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tv   Worldwide Exchange  CNBC  November 28, 2016 5:00am-6:01am EST

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good morning! crude crushed, oil prices dropping on doubts of an opec production freeze. cuba under castro. the world reflects on the passing of the former president and new questions about the future of u.s. relations. a live report for you from havana, straight ahead. and twitter tirade. president-elect trump takes to social media to claim illegal voters cost him the popular vote. it's monday, november 28th, 2016. "worldwide exchange" begins right now. ♪ hey, hey, hey ♪ when i love someone i'm loving
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all the way ♪ good morning! happy monday and welcome to "worldwide exchange," i'm sara eisen. >> and i'm wilfred frost. good morning from me as well. let's check in on the markets this morning. after a string of record highs last week sent the major averages up for a third week in a row, friday the equity markets closed near their highs. transports turned in four weeks of gains for the first time since march under a little bit of selling pressure this morning, whether it's profit-taking or correcting off the move we saw, potentially some new risks entering the equation. dow futures are down 32. s&p futures down 6. nasdaq futures down 10. s&p down, nasdaq, russell 2000, small caps, s&p 400 midcaps, which we never talk about, all posting new records last week. check out some of the returns just since the election. big returns, bigger even in the small caps. there's the transports, which i mentioned, they've been particularly strong, the longest run since back in march.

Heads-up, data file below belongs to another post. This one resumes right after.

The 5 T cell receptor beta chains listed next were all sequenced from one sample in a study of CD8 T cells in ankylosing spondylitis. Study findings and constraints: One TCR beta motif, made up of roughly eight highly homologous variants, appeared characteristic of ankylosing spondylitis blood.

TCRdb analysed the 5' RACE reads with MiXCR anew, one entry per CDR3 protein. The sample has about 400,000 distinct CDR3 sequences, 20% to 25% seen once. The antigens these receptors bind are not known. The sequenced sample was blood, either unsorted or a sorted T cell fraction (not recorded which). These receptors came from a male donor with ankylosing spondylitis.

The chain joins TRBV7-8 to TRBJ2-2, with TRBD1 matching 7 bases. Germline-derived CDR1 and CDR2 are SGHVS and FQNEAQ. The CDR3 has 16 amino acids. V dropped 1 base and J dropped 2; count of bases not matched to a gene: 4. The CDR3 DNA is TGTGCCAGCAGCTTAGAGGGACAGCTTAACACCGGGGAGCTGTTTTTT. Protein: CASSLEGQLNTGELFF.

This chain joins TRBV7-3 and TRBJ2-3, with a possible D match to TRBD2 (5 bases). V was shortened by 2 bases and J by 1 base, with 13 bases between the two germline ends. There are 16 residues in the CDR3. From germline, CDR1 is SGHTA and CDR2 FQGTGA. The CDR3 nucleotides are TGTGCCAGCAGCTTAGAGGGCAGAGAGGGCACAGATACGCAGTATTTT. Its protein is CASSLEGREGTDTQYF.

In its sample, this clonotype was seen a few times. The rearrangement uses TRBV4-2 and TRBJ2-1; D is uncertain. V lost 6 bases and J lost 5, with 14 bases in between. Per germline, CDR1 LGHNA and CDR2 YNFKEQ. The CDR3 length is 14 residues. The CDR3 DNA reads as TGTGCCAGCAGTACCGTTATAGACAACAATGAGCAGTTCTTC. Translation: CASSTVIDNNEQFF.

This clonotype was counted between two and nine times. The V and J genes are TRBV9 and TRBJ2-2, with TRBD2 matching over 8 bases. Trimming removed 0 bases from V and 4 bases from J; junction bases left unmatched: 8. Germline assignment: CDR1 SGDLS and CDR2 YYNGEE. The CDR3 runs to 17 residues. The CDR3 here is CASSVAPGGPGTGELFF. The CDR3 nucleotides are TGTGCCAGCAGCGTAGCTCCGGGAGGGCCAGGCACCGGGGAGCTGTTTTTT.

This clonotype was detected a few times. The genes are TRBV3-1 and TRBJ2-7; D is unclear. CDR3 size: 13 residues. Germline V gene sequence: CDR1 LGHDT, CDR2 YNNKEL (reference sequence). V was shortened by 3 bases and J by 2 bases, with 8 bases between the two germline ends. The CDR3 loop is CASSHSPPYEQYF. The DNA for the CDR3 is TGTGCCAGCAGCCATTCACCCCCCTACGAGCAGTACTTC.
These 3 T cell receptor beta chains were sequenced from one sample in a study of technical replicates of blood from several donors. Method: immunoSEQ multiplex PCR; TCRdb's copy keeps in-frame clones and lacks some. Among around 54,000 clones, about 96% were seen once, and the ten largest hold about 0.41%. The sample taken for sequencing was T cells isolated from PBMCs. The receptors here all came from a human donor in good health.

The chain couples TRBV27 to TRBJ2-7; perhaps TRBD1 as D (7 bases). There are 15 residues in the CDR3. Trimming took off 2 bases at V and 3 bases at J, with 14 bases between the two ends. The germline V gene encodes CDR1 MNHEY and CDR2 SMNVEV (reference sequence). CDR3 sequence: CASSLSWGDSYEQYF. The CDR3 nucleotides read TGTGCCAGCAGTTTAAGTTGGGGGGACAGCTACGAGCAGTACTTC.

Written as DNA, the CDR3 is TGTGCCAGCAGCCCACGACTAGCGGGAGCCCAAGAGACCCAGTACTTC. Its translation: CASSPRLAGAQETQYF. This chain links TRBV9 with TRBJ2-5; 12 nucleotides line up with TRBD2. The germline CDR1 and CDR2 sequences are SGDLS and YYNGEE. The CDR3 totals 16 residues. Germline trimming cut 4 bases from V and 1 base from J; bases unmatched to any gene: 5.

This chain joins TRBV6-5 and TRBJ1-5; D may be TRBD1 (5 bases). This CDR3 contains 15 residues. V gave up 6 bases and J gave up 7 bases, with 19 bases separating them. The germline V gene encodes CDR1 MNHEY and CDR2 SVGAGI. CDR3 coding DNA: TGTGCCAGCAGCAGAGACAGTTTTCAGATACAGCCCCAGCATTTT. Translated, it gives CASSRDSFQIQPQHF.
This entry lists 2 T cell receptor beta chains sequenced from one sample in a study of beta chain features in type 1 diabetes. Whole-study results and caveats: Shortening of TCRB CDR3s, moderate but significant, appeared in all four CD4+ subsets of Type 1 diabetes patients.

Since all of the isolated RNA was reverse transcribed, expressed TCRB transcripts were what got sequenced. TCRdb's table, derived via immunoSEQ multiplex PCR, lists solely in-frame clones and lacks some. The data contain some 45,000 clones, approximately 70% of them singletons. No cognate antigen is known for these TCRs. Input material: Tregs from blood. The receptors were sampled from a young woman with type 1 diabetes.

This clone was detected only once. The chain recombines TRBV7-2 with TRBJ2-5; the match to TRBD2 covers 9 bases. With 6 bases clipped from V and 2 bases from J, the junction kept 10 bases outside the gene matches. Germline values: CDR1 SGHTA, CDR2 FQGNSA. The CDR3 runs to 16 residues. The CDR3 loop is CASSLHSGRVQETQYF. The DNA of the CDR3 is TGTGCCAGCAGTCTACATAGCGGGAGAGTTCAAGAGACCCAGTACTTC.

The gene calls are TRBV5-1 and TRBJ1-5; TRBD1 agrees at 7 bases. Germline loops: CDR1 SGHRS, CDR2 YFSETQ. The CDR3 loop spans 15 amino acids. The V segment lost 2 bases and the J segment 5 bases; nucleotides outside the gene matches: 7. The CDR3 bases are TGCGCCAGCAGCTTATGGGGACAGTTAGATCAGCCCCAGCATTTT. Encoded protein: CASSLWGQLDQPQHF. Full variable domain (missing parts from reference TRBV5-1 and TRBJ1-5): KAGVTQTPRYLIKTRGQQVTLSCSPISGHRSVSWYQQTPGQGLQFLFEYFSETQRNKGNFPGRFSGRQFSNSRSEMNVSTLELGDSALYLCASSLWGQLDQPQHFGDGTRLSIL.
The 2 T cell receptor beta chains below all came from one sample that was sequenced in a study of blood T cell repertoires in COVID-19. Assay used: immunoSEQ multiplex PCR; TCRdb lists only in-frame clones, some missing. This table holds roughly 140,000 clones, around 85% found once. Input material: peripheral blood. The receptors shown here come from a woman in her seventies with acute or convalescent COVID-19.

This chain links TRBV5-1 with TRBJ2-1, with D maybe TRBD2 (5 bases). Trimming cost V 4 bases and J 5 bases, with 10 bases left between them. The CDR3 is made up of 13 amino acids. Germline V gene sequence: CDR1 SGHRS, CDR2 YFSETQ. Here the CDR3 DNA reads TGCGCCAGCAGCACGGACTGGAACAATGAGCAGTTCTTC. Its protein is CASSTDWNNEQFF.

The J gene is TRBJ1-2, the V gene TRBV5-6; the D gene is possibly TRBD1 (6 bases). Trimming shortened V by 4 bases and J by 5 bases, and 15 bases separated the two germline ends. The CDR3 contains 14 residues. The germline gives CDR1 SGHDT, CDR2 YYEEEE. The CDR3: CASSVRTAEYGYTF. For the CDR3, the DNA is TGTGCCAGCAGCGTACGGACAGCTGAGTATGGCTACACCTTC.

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the index gaining 8.6% since election day. as for the 10-year treasury note yield, this has been the other postelection giant mover, sell-off in bonds pushing yields up. there is the chart. as you can see, november, big tick-up, 2.32 on the 10-year yield. bigger on the 2-year and 5-year, multiyear highs. december is full of event risks, including the december 14th-15th fed meeting where there's 100% odds of a rate hike. >> coming back to the main equity moves last week, talking about 1.5% gains for the major indices. the russell was the outperformer, so small caps played catch-up. the russell's up over 2.5%. the other interesting thing is yeah, all broader indexes were higher, but the telecom sector was the best performing, so a bit of a rotation for the first week or two post trump rally, with financials and industrials. one of the laggards in the first couple weeks is what caught up last weekend. and in term of the yield, we did see 2.4% in the middle of the
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week and again, that's just come off a little bit. broadly, it's a continuation of the rally, a continuation of those post-trump themes but with some smaller differentiating factors amongst that. >> and i think the question from here is do we start to pay attention to some other big-market catalysts, whether they're political, the italian referendum in less than one week's time, risks heating up. we'll cover that today. the opec meeting this week, the fed meeting, as i mentioned, and a big ecb meeting as well, questions about whether they're going to continue their qe program. >> absolutely right. let's focus in on oil prices. opec meeting is on wednesday. all eyes that. can they deliver that production cut that people have been questioning for the last two or three weeks and oil prices you can see recovering a little bit today, up 0.2%. this was after a drivecline on friday. down 4%. for the whole it was down 0.7% but was down sharply on friday, which is why we're seeing a recovery today, 46.16 for uti.